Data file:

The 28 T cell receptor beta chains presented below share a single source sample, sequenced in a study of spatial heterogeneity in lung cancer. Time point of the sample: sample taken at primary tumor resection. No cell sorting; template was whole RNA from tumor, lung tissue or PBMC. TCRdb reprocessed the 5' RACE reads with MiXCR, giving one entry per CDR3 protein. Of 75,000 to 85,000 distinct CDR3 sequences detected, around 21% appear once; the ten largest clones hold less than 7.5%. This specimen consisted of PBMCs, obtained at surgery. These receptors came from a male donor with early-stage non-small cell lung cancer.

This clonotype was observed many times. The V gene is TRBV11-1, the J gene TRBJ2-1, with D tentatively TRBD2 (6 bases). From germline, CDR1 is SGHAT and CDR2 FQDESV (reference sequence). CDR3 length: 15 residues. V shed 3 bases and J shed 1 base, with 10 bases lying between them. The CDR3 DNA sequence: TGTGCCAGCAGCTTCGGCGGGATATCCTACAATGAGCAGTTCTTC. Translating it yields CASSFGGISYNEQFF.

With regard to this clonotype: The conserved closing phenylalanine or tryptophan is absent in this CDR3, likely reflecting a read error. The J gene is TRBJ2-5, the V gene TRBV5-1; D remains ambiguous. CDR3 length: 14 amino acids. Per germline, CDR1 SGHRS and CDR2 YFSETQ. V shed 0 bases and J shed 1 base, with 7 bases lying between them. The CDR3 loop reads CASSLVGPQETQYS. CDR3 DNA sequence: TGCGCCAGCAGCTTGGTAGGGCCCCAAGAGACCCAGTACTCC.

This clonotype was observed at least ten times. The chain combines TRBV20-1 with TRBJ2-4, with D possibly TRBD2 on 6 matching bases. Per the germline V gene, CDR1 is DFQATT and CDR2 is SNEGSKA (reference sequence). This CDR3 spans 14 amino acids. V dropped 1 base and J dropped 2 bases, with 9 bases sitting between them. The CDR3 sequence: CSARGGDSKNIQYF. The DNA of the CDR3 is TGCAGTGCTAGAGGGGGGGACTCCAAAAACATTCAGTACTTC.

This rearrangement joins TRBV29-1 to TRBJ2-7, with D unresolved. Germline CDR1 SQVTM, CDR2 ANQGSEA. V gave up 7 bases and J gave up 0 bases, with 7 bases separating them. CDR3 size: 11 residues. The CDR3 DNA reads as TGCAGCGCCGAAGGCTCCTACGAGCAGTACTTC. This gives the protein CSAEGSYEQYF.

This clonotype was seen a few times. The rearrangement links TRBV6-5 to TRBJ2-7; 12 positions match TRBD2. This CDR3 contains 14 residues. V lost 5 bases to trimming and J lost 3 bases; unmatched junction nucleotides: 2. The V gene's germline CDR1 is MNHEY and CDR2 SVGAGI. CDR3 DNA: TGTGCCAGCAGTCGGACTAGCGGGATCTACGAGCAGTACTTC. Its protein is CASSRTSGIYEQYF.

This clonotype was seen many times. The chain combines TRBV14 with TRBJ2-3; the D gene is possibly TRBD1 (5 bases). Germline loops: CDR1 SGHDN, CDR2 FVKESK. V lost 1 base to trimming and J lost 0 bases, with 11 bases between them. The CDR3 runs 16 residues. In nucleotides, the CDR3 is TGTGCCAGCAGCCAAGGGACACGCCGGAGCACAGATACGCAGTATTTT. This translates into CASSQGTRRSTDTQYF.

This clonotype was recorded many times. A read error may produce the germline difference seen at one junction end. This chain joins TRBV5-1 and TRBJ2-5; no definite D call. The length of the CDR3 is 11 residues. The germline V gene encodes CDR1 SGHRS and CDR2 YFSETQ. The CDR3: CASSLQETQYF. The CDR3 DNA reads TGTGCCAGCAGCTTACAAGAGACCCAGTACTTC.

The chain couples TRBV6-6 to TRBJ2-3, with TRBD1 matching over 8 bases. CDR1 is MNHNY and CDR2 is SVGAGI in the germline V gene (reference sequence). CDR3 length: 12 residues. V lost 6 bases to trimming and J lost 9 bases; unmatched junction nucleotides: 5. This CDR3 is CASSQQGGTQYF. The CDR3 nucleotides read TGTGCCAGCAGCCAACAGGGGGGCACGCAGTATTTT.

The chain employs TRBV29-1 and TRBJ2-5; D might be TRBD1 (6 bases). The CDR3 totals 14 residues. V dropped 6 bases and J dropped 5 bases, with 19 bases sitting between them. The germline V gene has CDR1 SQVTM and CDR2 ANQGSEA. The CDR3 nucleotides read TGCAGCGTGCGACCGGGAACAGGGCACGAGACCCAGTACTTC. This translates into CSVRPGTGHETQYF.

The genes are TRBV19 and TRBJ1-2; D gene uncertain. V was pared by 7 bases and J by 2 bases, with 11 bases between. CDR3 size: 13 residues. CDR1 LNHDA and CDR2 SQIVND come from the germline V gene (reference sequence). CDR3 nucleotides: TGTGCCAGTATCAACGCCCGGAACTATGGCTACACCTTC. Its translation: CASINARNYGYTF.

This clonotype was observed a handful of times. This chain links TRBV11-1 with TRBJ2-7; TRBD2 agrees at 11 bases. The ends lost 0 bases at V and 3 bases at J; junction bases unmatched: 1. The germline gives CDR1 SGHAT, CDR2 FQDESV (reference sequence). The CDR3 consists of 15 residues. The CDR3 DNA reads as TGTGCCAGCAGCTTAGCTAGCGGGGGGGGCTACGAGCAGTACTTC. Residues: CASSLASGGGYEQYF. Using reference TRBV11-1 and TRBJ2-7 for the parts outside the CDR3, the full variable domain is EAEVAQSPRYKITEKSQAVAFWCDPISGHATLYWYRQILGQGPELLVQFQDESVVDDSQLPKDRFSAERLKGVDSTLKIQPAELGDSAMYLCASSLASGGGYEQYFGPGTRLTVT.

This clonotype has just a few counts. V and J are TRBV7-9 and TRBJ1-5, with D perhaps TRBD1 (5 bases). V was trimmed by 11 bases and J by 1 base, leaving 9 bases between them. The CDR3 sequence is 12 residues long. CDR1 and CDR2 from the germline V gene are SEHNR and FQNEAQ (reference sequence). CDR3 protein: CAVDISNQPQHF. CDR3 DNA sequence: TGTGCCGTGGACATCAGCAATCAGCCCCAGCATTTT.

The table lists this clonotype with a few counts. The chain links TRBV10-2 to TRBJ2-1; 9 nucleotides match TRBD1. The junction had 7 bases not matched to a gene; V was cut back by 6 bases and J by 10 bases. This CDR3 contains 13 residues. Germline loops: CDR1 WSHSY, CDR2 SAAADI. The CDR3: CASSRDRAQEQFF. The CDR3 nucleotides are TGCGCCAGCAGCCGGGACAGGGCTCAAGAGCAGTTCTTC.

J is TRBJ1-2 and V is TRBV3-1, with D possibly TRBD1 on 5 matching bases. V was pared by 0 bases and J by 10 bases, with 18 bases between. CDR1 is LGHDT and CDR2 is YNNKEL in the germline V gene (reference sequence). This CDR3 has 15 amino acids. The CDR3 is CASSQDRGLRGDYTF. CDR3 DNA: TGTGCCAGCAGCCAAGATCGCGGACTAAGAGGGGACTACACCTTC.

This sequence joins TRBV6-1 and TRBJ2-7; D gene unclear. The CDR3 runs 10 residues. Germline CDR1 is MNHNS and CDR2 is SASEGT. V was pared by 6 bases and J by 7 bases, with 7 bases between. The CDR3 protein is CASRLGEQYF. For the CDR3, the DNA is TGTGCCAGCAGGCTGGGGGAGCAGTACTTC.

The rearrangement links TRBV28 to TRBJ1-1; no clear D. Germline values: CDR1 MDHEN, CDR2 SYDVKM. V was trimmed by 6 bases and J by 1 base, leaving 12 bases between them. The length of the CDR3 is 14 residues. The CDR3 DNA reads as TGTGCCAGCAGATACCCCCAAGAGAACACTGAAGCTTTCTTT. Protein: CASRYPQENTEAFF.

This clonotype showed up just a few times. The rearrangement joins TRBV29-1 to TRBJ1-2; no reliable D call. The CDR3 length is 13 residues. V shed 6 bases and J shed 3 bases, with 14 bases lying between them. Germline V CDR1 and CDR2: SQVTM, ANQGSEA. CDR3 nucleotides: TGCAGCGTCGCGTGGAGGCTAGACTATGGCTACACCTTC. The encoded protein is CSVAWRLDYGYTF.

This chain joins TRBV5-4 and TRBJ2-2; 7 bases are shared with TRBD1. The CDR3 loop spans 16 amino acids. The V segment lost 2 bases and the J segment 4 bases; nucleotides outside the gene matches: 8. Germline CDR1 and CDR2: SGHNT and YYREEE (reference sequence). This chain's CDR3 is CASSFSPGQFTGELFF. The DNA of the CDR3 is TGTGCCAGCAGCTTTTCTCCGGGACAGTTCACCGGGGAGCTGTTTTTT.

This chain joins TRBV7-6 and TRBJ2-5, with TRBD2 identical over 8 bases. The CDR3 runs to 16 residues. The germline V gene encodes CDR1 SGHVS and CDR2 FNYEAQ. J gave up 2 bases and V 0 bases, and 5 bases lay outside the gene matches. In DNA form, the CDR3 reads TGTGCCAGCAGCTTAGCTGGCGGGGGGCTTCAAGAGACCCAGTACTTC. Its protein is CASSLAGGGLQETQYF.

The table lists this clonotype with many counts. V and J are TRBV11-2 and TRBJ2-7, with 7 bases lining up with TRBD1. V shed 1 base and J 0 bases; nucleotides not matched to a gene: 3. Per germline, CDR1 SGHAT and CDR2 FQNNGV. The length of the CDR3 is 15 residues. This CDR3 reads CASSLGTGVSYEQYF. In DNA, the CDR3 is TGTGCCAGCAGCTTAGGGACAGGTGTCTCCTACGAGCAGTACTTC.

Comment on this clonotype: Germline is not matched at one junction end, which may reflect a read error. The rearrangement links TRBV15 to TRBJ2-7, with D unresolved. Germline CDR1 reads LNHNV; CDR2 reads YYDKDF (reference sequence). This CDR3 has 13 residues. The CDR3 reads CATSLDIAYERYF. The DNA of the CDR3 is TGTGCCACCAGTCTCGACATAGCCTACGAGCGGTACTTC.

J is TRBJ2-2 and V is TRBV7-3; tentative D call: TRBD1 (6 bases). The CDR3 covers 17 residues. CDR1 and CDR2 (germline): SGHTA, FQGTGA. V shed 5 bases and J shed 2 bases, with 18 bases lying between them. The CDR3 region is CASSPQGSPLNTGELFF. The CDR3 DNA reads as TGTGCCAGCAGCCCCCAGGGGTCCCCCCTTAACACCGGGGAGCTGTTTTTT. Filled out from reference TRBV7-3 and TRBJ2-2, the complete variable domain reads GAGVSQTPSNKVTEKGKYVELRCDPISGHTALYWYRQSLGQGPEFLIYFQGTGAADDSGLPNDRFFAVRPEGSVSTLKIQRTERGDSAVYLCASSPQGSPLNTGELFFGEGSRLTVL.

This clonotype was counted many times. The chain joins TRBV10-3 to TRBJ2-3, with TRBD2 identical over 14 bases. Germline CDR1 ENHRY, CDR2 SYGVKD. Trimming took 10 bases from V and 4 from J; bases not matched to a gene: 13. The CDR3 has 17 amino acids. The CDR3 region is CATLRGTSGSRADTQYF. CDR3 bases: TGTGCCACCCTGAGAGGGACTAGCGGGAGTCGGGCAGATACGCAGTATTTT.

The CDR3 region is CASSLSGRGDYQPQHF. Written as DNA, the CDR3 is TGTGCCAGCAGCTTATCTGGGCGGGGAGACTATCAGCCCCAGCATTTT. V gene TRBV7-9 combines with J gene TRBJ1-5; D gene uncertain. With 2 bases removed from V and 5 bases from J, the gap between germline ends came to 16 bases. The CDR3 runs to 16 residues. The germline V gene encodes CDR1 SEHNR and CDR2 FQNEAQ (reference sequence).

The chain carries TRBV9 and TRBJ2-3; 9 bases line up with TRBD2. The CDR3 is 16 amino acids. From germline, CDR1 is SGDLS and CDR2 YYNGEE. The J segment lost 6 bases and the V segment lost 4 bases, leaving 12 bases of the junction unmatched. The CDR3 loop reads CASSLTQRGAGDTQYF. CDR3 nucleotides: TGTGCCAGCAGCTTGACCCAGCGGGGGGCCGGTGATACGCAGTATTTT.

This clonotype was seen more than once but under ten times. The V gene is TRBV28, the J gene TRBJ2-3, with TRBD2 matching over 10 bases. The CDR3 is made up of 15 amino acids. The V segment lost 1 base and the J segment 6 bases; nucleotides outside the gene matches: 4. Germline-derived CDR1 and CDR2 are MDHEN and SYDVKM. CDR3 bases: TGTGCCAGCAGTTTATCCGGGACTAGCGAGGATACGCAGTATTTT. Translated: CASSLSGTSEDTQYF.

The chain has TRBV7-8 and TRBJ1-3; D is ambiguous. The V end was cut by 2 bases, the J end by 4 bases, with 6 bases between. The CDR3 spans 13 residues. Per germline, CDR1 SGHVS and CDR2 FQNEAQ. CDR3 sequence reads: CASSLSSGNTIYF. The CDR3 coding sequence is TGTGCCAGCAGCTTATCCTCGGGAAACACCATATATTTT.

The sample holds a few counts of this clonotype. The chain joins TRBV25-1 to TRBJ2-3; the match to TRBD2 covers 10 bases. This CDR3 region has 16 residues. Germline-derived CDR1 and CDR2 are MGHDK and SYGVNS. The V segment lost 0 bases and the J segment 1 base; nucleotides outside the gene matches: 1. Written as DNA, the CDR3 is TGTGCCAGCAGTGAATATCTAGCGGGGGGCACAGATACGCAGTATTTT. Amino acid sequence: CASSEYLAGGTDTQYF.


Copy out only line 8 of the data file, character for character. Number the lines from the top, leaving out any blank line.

This clonotype was recorded many times. A read error may produce the germline difference seen at one junction end. This chain joins TRBV5-1 and TRBJ2-5; no definite D call. The length of the CDR3 is 11 residues. The germline V gene encodes CDR1 SGHRS and CDR2 YFSETQ. The CDR3: CASSLQETQYF. The CDR3 DNA reads TGTGCCAGCAGCTTACAAGAGACCCAGTACTTC.